In exactly one month, baseball returns from its winter slumber with a simple pop of the mitt on back fields all across Arizona and Florida.
Laughs, good-natured ribbing and loud barking from seasoned coaches will fill Salt River Fields when pitchers and catchers report to the Spring Training home of the Colorado Rockies on February 15.
Not everyone will be as jovial as the players assured a spot on the 26-man roster. Those not guaranteed a place on the plane headed to San Diego to begin the season – which is most of the players in camp – will be a bit more serious in their pursuit of earning a place along the foul line on Opening Day on March 30.
This offseason was not the one we witnessed last year following the end of the 99-day lockout. Colorado acquired five notable players, four via free agency: Kris Bryant, Randal Grichuk, José Iglesias, Alex Colomé and Chad Kuhl. A year later, there has been a trade for one player (Nolan Jones), a waiver claim of two more (Brent Suter and Nick Mears) and two free agents, one of whom was around last season (José Ureña) and another who was raised within driving distance of Coors Field (Pierce Johnson).
All of which means the front office will be bringing back much of the squad that went 68-94 last season in hopes that this corps will, for lack of a better term, “play better.”
Starting Pitcher (5)
LHP Kyle Freeland, RHP Germán Márquez, RHP José Ureña, RHP Ryan Feltner, LHP Austin Gomber
Other candidates: RHP Peter Lambert, LHP Ryan Rolison, RHP T.J. Zeuch, LHP Josh Rogers, RHP Karl Kauffman, RHP Noah Davis, RHP Jeff Criswell
The starting rotation for the Rockies has been an area of strength since Bud Black took the helm in 2017. In fact, the talent began to take shape with the likes of Tyler Chatwood, Chad Bettis, Jon Gray and Tyler Anderson as the bedrock of Walt Weiss’ time as the skipper.
Of the group that Black has relied upon, only three remain. And one may not be able to make his typical impact.
Kyle Freeland and Germán Márquez will have a quiet combat for the task of making the start on Game One of the season. Whoever wins will become the first Rockie starter to take the ball on three Opening Days. Even though Freeland will spend some time with Team USA as Márquez will with Team Venezuela during the return of the World Baseball Classic, Black will have to decide between his two healthy horses.
Antonio Senzatela, sidelined in August with an ACL tear, is expected to come back in May. The condition in which he returns is something we’ll just have to wait and see. Questions at the back of the rotation will be settled once Senza is back to being a fixture every five days.
José Ureña re-signed after taming Coors Field last season in more starts than not and put together the third-best road ERA among starters. Unless Colorado adds another veteran pitcher, the team will be relying on the 31-year-old in a major way to eat innings and take pressure off the bullpen.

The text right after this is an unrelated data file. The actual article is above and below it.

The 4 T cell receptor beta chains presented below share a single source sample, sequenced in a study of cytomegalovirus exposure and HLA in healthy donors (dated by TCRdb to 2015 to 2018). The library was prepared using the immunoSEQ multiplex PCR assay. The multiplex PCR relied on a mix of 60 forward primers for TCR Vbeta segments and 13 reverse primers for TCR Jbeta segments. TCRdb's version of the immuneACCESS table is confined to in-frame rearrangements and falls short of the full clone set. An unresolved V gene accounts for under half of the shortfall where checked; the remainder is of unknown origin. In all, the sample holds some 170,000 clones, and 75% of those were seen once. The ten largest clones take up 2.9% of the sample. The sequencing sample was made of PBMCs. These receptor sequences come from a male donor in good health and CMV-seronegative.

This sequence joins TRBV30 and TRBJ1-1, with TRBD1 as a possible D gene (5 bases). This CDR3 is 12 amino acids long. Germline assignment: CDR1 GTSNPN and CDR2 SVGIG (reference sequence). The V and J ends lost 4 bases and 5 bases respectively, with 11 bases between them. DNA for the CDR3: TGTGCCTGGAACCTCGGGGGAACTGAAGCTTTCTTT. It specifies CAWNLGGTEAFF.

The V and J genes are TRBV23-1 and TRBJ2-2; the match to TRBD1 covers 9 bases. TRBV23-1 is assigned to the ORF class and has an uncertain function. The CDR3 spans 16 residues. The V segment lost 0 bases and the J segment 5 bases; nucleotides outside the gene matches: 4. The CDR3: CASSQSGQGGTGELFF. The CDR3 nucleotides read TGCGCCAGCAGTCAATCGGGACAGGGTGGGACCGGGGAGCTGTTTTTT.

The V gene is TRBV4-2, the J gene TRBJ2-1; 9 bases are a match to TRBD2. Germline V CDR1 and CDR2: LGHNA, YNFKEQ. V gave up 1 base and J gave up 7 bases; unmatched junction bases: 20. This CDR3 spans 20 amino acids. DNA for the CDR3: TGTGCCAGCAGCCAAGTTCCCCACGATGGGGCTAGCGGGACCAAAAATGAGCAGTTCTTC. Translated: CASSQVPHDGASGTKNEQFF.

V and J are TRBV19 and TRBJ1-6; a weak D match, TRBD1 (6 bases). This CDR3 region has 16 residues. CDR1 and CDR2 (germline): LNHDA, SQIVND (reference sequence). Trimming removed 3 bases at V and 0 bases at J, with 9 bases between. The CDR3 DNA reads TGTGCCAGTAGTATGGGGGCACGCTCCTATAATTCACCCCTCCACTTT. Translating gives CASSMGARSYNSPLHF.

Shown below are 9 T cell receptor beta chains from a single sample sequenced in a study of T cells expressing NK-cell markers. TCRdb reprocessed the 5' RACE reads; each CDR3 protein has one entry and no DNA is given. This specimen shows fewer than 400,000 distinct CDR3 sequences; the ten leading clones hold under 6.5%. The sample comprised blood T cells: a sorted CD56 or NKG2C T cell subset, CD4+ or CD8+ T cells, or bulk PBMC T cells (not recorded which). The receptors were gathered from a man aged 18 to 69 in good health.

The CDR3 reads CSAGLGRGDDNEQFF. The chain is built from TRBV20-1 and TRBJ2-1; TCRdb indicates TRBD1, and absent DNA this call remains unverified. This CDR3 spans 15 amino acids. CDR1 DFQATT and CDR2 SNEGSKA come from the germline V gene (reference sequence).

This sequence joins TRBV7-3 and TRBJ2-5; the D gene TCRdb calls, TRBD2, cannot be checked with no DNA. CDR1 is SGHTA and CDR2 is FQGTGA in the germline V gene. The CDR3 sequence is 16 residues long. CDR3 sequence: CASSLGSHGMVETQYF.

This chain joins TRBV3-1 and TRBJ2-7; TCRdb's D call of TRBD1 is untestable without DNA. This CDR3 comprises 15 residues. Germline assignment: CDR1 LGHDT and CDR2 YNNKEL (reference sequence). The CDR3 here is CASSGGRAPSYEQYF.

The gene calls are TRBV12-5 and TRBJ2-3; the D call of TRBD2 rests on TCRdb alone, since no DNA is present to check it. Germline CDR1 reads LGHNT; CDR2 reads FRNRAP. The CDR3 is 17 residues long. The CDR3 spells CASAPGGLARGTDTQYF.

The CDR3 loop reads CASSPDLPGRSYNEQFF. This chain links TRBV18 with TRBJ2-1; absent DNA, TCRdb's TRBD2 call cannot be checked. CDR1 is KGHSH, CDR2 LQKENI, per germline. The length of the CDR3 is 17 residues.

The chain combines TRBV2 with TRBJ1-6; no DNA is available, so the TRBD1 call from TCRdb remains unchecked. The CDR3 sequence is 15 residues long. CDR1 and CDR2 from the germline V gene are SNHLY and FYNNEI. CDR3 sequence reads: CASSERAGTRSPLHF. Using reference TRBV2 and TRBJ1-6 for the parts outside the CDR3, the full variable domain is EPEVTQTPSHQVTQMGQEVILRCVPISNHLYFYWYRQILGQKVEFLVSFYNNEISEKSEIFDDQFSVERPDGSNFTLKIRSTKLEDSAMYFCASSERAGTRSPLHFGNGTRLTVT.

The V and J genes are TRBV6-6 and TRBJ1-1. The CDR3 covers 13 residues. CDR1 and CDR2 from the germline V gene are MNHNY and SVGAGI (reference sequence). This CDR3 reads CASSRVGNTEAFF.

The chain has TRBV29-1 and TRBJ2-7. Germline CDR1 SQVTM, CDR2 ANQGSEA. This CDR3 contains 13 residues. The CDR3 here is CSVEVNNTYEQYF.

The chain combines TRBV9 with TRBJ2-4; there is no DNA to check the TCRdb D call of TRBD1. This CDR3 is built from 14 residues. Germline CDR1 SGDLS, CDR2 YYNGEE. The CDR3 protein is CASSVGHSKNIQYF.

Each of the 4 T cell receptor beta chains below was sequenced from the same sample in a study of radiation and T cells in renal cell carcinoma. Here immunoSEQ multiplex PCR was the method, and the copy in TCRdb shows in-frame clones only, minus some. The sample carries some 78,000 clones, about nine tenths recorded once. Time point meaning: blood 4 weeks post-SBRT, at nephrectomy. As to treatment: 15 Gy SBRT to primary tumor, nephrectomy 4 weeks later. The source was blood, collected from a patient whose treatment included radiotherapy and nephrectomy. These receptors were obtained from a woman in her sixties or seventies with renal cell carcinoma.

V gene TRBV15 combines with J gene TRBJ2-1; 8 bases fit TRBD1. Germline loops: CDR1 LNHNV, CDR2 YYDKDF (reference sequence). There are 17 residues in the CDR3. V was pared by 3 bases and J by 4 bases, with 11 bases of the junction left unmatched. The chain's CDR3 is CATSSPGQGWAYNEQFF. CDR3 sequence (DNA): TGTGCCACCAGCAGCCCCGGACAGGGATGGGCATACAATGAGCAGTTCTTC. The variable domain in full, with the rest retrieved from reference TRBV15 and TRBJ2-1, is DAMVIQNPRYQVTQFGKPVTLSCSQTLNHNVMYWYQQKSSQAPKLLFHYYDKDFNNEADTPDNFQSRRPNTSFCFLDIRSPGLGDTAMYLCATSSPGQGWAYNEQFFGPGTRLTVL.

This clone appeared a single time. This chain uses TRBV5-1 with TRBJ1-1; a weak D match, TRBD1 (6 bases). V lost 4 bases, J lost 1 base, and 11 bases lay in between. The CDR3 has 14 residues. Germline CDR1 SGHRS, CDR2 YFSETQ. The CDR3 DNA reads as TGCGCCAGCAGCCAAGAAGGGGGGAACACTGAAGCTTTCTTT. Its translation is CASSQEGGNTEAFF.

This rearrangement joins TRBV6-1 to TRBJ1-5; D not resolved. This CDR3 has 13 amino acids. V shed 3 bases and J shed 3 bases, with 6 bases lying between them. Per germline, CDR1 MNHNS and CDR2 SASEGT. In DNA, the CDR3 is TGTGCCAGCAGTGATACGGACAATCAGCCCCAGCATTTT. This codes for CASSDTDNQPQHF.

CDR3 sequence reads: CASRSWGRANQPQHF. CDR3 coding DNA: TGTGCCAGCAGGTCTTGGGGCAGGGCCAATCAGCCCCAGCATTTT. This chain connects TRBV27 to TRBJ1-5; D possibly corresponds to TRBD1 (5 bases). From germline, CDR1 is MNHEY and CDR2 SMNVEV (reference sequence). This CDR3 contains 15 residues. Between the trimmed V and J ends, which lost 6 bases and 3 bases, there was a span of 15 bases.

After that, there are still two spots remaining without a proven big league starter to be found. Ryan Feltner learned a lot in his rookie campaign last year while Austin Gomber was unable to harness the potential shown in 2021. They’re both favorites at this point, but a cadre of candidates hope six weeks in Scottsdale can convince otherwise.
Peter Lambert is sixth on the depth chart in terms of MLB starts and innings pitched; however, much of that production came four years ago. Both he and Ryan Rolison have made careers as starting pitchers, but injuries (not to mention the pandemic) have sidelined them a lot. Even when compiling stints in fall and winter leagues, their combined workloads total just 122.0 innings since 2019. Relying on either man for significant starts is a questionable recipe at best.
That leaves options from two player pools: guys who have spent some time in the Show and guys who are prospects waiting their turn.
Minor league signees T.J Zeuch, 27, and Josh Rogers, 28, represent the former. Each has four years of big league experience and should begin the year in Triple-A with Albuquerque unless something unexpected occurs.
Karl Kauffman, Jeff Criswell and Rolison, who’s yet to make his debut with the Rockies, all have upside and could end up starting a game at some point in 2023. Other than the one game Noah Davis was thrown into, he has minimal experience above Double-A.
RHP Daniel Bard, RHP Dinelson Lamet, RHP Pierce Johnson, RHP Justin Lawrence, LHP Brent Suter, LHP Lucas Gilbreath, RHP Jake Bird, RHP Nick Mears
Other candidates: RHP Riley Pint, RHP Blair Calvo, RHP Gavin Hollowell, LHP Ty Blach, LHP Fernando Abad, RHP Matt Carasiti, RHP Matt Koch